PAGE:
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Audiences and publics: reflections on the growing importance of mediated participation

Livingstone, Sonia ORCID: 0000-0002-3248-9862 (2015) Audiences and publics: reflections on the growing importance of mediated participation. In: Coleman, Stephen, Moss, Giles and Parry, Katy, (eds.) Can the Media Serve Democracy? Essays in Honour of Jay G. Blumler. Palgrave Macmillan, Basingstoke, UK, pp. 132-140. ISBN 9781137467911

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Who are the people addressed by the media – audiences, readers, consumers, citizens, the public? Academic discourse has often favoured pejorative terms, construing them as mindless, privatized and inconsequential; media, governmental and policy discourses have tended to follow suit. This chapter celebrates the work of Jay Blumler, long-time advocate of a more laudatory conception of audiences as publics: thoughtful, civic-minded, reflexive about the collective consequences of media engagement. This matters because it invites a nuanced empirical investigation of how people construct identities, find shared concerns and express voice through their responses to media, and because elite discourses about ‘the everyday’ tend to reinforce top-down social control. Instead, Jay Blumler has sought to recognise the descriptive and normative potential of a lively, diverse and deliberative mediated public sphere.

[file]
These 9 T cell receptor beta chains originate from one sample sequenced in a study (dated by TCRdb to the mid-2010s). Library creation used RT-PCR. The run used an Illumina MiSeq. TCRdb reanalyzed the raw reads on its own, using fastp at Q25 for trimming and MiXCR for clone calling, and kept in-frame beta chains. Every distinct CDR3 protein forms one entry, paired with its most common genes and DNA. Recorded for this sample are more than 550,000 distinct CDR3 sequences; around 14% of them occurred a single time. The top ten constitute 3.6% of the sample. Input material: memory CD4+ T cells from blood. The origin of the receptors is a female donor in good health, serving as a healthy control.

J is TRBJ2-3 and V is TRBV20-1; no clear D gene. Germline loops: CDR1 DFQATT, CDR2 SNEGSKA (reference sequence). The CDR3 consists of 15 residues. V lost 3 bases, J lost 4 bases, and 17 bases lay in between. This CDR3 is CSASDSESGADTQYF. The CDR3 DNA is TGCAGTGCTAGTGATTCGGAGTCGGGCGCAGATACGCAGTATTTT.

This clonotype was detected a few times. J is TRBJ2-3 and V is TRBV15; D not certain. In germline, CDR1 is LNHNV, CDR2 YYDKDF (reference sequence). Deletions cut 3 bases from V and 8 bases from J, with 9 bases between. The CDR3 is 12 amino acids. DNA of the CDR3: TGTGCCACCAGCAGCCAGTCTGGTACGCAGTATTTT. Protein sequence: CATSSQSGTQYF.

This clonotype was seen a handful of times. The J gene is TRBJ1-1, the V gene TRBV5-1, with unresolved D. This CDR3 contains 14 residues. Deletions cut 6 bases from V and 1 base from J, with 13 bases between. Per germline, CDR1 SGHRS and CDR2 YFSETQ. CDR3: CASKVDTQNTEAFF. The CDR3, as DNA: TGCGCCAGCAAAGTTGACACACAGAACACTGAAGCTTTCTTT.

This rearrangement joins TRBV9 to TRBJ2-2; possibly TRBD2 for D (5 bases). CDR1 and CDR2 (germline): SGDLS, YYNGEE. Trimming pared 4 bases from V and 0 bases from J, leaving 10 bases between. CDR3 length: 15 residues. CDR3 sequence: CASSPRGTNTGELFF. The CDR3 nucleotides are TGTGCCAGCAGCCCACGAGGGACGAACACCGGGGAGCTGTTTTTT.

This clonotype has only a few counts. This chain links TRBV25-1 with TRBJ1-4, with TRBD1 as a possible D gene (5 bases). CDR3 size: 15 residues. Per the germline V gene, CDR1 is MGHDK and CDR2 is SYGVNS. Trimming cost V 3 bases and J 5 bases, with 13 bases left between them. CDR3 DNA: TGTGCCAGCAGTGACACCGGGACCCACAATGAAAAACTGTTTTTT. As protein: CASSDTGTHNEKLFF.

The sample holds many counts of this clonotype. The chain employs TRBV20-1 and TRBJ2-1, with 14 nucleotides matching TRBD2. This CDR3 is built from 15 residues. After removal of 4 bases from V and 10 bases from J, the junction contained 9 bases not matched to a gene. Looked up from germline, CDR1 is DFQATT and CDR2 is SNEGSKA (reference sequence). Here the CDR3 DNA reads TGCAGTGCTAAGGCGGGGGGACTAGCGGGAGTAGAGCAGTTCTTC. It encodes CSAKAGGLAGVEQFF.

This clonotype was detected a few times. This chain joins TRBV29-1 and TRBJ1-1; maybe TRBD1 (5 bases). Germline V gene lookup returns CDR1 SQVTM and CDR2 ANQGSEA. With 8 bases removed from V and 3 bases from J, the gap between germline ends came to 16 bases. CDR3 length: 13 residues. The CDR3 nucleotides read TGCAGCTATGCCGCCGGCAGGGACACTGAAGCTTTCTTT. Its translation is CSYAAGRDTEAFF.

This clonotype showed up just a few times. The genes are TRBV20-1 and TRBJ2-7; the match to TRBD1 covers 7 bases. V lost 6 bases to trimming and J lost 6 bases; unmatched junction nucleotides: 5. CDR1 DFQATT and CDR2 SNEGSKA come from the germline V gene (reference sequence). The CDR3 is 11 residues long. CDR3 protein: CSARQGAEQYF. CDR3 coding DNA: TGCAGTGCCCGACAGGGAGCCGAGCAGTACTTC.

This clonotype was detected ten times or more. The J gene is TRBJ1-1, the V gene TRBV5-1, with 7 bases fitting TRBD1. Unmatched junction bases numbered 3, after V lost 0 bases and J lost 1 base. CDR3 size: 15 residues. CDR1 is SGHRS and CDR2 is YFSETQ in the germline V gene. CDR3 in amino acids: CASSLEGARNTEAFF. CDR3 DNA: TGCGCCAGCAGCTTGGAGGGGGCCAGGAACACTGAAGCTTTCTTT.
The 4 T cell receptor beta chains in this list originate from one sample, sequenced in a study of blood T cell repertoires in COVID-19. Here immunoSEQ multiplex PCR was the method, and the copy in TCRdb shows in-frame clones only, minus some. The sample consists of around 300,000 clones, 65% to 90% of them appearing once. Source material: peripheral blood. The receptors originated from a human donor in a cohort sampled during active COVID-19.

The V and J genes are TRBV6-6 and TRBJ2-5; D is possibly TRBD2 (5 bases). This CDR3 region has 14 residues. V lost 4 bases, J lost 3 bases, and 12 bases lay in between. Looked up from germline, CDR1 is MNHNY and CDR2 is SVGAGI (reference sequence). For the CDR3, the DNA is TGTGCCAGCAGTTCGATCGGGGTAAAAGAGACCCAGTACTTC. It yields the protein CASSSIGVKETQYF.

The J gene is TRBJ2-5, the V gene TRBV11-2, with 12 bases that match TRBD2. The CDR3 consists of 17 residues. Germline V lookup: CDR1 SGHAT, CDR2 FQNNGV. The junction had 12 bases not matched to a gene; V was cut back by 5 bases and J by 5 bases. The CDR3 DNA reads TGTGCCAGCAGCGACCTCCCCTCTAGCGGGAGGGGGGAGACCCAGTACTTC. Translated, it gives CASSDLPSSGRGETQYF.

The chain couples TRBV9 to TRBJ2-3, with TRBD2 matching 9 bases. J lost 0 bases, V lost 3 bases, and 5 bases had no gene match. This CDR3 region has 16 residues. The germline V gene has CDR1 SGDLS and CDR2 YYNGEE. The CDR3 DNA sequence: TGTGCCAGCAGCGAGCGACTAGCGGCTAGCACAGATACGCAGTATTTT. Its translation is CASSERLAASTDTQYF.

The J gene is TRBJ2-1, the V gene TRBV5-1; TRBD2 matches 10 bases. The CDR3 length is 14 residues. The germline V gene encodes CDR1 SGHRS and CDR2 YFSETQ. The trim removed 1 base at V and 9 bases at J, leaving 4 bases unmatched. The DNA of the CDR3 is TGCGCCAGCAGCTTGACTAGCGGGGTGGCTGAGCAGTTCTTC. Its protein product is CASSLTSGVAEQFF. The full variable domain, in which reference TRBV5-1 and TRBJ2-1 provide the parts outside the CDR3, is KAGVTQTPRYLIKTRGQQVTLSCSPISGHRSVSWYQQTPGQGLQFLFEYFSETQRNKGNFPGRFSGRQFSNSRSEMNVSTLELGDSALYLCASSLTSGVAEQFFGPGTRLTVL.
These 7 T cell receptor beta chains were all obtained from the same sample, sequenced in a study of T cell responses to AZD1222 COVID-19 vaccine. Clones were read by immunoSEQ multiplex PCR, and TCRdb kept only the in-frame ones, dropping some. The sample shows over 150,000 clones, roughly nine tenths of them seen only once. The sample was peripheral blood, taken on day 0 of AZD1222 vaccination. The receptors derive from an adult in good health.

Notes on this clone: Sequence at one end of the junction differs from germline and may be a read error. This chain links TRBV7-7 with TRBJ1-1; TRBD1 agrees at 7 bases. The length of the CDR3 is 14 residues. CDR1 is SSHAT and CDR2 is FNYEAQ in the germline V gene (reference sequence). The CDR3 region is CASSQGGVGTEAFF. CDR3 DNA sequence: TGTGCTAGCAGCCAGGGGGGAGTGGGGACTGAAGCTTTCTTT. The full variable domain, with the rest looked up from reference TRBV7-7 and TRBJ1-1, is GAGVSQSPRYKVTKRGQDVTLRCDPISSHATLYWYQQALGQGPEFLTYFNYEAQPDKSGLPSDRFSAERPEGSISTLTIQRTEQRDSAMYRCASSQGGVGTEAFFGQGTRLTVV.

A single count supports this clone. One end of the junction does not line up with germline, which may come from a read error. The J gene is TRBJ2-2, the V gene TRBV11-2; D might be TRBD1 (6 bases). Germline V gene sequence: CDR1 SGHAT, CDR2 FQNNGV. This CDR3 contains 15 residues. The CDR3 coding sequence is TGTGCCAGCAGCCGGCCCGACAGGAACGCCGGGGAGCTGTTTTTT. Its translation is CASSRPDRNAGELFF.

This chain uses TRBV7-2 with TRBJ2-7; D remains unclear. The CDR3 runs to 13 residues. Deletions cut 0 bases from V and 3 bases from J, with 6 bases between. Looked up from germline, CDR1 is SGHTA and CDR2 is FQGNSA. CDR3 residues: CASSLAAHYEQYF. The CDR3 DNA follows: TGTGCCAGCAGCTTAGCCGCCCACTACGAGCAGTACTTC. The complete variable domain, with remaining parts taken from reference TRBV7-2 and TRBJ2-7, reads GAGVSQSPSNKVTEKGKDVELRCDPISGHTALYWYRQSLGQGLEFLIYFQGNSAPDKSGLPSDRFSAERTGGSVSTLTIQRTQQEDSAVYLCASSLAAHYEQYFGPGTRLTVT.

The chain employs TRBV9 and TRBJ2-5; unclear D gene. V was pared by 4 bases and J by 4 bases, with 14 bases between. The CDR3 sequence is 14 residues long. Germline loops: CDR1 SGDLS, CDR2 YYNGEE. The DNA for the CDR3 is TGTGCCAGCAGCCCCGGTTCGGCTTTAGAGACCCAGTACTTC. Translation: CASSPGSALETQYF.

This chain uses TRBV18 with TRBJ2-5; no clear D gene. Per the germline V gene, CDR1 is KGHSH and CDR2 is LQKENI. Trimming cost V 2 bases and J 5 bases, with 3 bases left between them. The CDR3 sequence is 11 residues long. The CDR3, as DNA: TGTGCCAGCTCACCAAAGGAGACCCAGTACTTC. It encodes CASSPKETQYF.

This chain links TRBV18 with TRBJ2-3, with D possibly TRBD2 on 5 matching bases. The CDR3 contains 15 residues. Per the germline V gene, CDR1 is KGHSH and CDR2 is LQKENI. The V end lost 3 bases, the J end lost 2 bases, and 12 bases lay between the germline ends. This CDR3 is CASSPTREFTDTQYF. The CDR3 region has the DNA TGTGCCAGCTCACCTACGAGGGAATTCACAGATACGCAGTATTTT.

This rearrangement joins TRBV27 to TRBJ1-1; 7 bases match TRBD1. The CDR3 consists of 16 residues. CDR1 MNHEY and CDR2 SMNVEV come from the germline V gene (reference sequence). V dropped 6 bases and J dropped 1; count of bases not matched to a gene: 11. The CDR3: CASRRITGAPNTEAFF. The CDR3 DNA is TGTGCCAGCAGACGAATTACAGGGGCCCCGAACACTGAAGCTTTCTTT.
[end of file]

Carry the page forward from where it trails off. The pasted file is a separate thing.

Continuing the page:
Item Type: Book Section
Official URL:
Additional Information: © 2015 The Authors
Divisions: Media and Communications
Subjects: H Social Sciences > H Social Sciences (General)
Sets: Departments > Media and Communications
Date Deposited: 03 Jun 2015 14:07
Last Modified: 20 Apr 2021 01:36

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